We have to hold these memories close though, because his tennis won’t look like that this week. Soon we will get to watch Rafael Nadal play on Court Philippe Chatrier, where he ruled like a tyrant for his entire career, at least one more time. He will do so while unseeded, injured, and on his way out. To get something out of the way, I do not believe Nadal can win this tournament. It hasn’t been the spring he’s wanted leading up to it, and he looks, more than anything, tired. This is a farewell, not a championship run. It’s a last chance to wave before stepping aside for players who haven’t yet eaten their fill.

That question is the other side of the Nadal coin here in Paris. If not him, who? Alcaraz is banged up, which is a shame since he keeps telling us this is the major he’d be best at (he’s wrong; that freak was built in a lab to play hard-court tennis). Djokovic just finished a truly perplexing spring: a bad loss at Indian Wells, then a withdrawal from Miami to get back to Europe, where he lost weird matches in Monte Carlo, Rome, and Geneva. Jannik Sinner, who started the year on an all-time heater, is nursing injuries of his own. Any of these guys could string together two healthy weeks and win it, or they could lose to basically anyone. We’ll see.

Sinner and Alcaraz though, these are guys with all the time in the world and major titles already in hand. The rest of the field is where we see the real results of Nadal’s era-warping dominance at this event. Here are some tennis players we were told would inevitably win majors and be considered the best player in the world: Grigor Dimitrov, Stefanos Tsitsipas, Alexander Zverev. Tennis’s Big Three swallowed their potential energy whole, no more so than here, where Nadal spent nearly two decades taking one possible major title per year fully off the table. In essence, the sport skipped the era when these guys were supposed to be winning. We’ve moved straight from Djokovic, Nadal, and Federer immediately to this new crop of Zoomer-aged freaks of nature.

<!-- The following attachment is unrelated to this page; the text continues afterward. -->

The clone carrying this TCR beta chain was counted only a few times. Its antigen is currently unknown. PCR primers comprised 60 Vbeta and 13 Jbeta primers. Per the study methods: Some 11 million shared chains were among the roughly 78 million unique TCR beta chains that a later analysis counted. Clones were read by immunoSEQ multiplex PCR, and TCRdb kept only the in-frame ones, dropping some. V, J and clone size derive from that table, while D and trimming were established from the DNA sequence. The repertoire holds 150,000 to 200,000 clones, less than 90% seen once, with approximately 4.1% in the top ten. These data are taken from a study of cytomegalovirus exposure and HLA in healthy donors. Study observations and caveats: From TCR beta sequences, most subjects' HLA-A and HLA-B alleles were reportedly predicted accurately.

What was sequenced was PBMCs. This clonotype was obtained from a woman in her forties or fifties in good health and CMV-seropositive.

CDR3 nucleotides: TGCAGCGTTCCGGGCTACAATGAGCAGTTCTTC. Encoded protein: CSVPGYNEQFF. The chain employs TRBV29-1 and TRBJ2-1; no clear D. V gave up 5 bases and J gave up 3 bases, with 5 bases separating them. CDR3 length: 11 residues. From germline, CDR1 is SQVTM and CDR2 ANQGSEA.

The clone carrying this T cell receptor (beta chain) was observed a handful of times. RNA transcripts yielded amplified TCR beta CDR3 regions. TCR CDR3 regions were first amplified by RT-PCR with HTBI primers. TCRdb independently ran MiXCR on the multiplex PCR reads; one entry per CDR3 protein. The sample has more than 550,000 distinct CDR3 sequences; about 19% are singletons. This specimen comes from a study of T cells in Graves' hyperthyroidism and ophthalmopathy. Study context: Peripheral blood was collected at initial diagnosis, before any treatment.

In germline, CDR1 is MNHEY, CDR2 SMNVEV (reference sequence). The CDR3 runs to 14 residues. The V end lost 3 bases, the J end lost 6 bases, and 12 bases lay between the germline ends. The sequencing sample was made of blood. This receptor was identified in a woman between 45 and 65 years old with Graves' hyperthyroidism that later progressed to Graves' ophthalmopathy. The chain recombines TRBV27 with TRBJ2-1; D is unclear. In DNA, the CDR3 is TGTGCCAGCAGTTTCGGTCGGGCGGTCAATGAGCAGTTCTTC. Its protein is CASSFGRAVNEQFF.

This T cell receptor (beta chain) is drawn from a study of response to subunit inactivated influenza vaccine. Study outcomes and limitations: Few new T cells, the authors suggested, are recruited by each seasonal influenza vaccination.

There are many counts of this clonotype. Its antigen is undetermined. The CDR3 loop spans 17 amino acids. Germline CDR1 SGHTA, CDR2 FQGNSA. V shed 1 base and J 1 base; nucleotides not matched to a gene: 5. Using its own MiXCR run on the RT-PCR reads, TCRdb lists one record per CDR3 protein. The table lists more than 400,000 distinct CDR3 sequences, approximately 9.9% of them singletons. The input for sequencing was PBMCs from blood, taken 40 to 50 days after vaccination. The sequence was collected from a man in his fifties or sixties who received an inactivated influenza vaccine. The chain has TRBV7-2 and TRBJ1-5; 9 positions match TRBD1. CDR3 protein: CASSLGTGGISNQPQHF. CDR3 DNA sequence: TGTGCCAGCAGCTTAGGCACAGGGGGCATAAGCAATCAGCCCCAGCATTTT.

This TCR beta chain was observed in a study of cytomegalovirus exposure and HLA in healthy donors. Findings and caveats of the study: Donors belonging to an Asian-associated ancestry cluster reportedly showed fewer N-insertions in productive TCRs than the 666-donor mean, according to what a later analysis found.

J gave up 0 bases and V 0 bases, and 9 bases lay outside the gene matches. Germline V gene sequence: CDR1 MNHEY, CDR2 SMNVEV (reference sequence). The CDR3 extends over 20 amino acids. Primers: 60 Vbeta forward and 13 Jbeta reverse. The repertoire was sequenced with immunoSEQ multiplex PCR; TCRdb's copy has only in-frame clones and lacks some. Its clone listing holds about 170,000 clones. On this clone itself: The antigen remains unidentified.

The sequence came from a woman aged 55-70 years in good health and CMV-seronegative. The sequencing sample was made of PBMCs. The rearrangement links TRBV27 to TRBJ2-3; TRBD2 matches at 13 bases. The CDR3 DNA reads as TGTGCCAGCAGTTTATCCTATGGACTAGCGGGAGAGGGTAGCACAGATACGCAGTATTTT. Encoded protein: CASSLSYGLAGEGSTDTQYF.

For these men caught between a finally dying era and the new one rushing toward us, this is it. The 2024 French Open is as wide open a chance at claiming a major and stopping the whispers as they are ever going to get. Tsitsipas and Zverev in particular have very clean-looking draws—

Wait, though. Speaking of Zverev’s draw: I just looked up some numbers on his unseeded first-round opponent, and you’re not going to believe this stuff. He’s apparently won this event a fake-sounding fourteen times, and has put together a 112-3 win-loss record while doing so. He didn’t play last year, which means the last time he was here he was steamrolling through the 2022 championship match against Casper Ruud. Zverev will be playing his first-round match in the big stadium, which will be sold out, and every last person in the crowd besides maybe his own father will be shouting at the top of their lungs for his opponent to win. Here is my advice to Alexander Zverev for Sunday: do not start slow. Do not let this opponent feel like the clock is winding backward; do not wake the ghosts in that building.

It’s intoxicating to imagine it, another Parisian springtime fantasy. I do believe it is a fantasy though, and I’m doing what I can to prepare for how that is going to feel when it shatters. Every part of my tennis brain tells me that, on Sunday, Rafael Nadal is going to lose in the first round at Roland Garros. I know how greedy it is to feel disappointed by this reality, and I know that I will be doing everything I can to talk myself into the upset, especially against a guy like Zverev who, to put it extremely diplomatically, does not inspire a lot of personal warmth.

When my level head prevails though, what I want is for Nadal to feel that specific dirt under his shoes one more time, and for us to watch him feel it, and for him to get a sendoff that at least draws close to what he deserves. It won’t; it couldn’t possibly. And once whatever planned post-match presentation for him concludes, he is going to walk out of that court, and that will be that. The first round will continue. The next scheduled match will take the court. Two more brutal, physical weeks of this event will happen and, with Rafael Nadal not a part of it, anything can happen and will.

And that’s where we find ourselves: for the first time in twenty years, the French Open is truly that—open. Once Nadal is gone, the whole sport becomes less legible. For those of us who spent our formative years watching his singular career, a whole lot of other things will make less sense too. Ready or not, it’ll be our job to sort out what he leaves in his wake.